Archives for January 2017

How Condo Fees and Assessments are Treated in Bankruptcy

If you are struggling to meet your financial obligations and you live in a condo or are part of a homeowners association, you need to be careful with respect to any dues or assessments—the bankruptcy may extinguish your personal liability, but the homeowners’ association or condo association may still be able to enforce a lien on the property. Here’s how it works.

If you file a liquidation proceeding under Chapter 7, any HOA or condo dues owing at the time of the petition can be discharged—you won’t have to pay them. But the discharge is only with respect to your obligation to pay the debt. The lien remains and the lienholder has the right to enforce the lien—to foreclose on the property to collect the amount due. If you don’t keep the house and it goes to a foreclosure sale, or is sold to a new buyer, the lienholder will typically collect the amount due at the time of closing or out of the proceeds of the foreclosure sale.

In addition, any fees, assessments or dues accruing after the bankruptcy filing are not discharged. Again, the HOA or condo association may choose to place a lien on the property, hoping to collect out of the proceeds of a foreclosure or other sale. But the lienholder may instead opt to enforce the lien against you.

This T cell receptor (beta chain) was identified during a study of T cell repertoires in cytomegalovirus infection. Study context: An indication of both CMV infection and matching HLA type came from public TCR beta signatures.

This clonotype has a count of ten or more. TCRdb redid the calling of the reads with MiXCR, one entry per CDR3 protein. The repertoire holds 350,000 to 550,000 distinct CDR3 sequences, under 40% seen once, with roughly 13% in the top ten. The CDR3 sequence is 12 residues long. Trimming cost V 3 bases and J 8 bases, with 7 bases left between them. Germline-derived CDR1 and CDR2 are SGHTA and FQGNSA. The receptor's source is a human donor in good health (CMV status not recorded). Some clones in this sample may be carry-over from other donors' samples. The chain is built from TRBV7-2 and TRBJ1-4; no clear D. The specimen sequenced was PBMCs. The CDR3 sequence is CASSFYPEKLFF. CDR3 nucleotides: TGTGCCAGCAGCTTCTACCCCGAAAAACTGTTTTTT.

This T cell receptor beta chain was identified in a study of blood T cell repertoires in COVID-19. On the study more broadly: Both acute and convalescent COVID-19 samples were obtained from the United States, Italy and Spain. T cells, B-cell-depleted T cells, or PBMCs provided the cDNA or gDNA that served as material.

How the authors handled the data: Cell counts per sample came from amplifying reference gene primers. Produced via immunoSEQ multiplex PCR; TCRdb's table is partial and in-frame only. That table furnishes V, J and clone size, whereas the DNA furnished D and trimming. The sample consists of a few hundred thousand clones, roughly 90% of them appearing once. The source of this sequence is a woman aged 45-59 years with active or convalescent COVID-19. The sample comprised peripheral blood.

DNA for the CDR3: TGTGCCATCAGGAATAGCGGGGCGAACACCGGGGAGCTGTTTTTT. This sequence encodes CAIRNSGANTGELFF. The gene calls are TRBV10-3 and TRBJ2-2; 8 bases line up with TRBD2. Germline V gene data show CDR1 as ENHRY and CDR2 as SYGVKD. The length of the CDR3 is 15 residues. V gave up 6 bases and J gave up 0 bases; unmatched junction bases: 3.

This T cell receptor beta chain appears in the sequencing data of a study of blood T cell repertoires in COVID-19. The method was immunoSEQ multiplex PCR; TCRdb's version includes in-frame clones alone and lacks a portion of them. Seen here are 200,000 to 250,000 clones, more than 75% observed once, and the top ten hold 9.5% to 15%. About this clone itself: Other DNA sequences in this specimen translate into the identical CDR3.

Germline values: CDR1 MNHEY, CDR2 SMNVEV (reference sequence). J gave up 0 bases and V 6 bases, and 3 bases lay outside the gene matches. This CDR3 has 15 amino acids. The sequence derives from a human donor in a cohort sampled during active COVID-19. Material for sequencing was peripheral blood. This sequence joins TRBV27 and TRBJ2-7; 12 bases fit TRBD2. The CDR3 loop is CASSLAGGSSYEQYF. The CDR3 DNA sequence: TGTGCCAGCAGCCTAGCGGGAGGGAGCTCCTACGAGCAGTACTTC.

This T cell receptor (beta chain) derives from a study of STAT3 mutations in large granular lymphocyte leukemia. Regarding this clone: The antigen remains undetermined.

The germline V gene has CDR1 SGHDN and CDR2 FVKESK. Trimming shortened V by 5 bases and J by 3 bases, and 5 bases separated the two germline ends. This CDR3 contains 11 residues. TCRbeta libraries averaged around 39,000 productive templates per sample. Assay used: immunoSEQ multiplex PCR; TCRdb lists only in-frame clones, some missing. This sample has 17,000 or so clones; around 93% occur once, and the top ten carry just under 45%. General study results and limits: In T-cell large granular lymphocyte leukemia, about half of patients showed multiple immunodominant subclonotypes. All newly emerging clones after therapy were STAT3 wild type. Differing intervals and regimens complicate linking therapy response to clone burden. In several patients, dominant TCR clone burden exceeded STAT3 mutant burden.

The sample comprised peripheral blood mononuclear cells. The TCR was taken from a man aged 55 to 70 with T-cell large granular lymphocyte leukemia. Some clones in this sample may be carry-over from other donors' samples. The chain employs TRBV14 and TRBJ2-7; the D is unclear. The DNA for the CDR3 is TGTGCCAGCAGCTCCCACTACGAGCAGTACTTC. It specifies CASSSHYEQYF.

If you opt not to stay in the house, the HOA or condo association will have little recourse. However, if you do stay in the home, you will want to make arrangements to pay any past due assessments, fees or dues, as the lien that attaches to them will remain in force.

Contact Neuner & Ventura, LLP

At Neuner & Ventura, LLP, we provide a free initial consultation to every client. To set up a meeting, call Neuner & Ventura at 856-596-2828 or send us an e-mail. We do, however, reserve the right to charge a fee to review any work done by another attorney. Evening and weekend appointments are available upon request.

Representing Clients across South Jersey

The Vehicle Cramdown Procedure in Bankruptcy

If you have come to the conclusion that a bankruptcy filing is the best way for you to get your finances under control, but you really need your vehicle to be able to work after the bankruptcy, you may want to consider what’s known as a “cramdown,” a procedure whereby you can keep your car, but significantly lower the amount you owe on it.

The bankruptcy laws allow cramdowns because of the distinction between secured and unsecured debt. Under bankruptcy laws, you typically cannot discharge secured debt—debt that is backed up by a lien on property—and still keep the property. Unsecured debt, though, can generally be discharged. When you have a car loan, it’s only the fair market value of the vehicle that’s secured by the lien. Anything you owe above that is unsecured debt and can be discharged.

There are specific criteria you must meet, though, to successfully go through the process: